Obsessive Compulsive Disorder (OCD) is defined by intrusive or unwanted thoughts or images as well as repetitive impulses or behaviors that, when avoided, leave the individual depressed or anxious. You may recall from the movie As Good as it Gets that Jack Nicholson’s character has to lock his door several times and shy away from cracks in the sidewalk in order to cope with his anxiety. And a change in his regular activities sends him into panic mode (as when Helen Hunt, as the waitress, is not around to wait on him one day). These types of behavior are fairly typical of someone with OCD, although symptoms may be more or less severe and noticeable. However, it can sometimes be difficult to tell if someone you know is experiencing OCD.
- Obsessive thoughts and compulsive behaviors interfere with normal daily activity. All of us have gotten on the road in a rush only to wonder belatedly if we remembered to turn off the coffee pot or close the garage door. Some of us may even turn back to be sure. But someone with OCD may have to check ten or twenty times before they can relax. They may also be extremely concerned with the safety of friends and family, to the point that they are constantly calling to check up on others. This type of activity slows their daily lives to a crawl and it is a good indication of OCD.
- Fear of germs. Many people who suffer from OCD feel that they are under constant attack from environmental contaminants, and as a result, they often wash their hands compulsively. This is not the same as people who carry hand sanitizer and use it after coming into contact with potentially filthy public objects like restroom door handles. An OCD sufferer may refuse to shake hands, touch others, or touch objects without the use of gloves of tissue and they will often wash until their skin is raw and red.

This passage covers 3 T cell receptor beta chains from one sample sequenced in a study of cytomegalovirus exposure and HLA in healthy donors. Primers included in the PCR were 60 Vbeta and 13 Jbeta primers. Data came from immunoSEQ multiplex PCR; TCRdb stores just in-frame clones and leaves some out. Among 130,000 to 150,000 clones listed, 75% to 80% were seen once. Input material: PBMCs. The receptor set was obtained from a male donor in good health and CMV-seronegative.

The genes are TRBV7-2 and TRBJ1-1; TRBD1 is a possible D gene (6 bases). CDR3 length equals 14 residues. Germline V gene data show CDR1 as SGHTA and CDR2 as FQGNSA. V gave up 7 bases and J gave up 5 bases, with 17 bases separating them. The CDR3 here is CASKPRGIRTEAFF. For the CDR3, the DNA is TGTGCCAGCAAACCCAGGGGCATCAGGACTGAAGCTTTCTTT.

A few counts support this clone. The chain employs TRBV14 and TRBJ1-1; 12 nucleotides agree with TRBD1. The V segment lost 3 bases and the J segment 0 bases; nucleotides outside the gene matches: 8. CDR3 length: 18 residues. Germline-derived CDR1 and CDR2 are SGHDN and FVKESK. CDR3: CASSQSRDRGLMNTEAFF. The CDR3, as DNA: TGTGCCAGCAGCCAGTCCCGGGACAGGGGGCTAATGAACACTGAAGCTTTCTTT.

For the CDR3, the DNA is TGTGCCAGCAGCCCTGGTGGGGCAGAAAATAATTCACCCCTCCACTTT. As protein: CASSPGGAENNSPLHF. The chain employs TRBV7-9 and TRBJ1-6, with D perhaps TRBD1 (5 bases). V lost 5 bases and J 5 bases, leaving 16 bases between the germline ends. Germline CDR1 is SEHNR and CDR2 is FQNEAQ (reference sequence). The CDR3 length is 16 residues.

- Extreme organization. Having a clean and tidy living space is one thing, but if you notice that someone gets extremely anxious when anything is out of place, or that everything in their apartment is coded by color, arranged in numbered groups, or obsessively and symmetrically ordered, you may be justified in suspecting them of having a disorder.
- Hoarding. This is not necessarily an indicator of OCD, but people who refuse to throw things away, or feel that something “bad” will happen if they get rid of anything (even items that are old, broken, or useless), are almost certainly suffering from some sort of obsession or compulsion that requires treatment.
- Fear of repercussions. A good indication that certain behaviors should be attributed to OCD as opposed to other disorders is a fear of punishment. OCD sufferers often feel that they will face severe repercussions if things are not “perfect” or “just so”. They generally cannot account for what led them to feel this way, but they are certain that their inability to act on impulses will lead to dire results.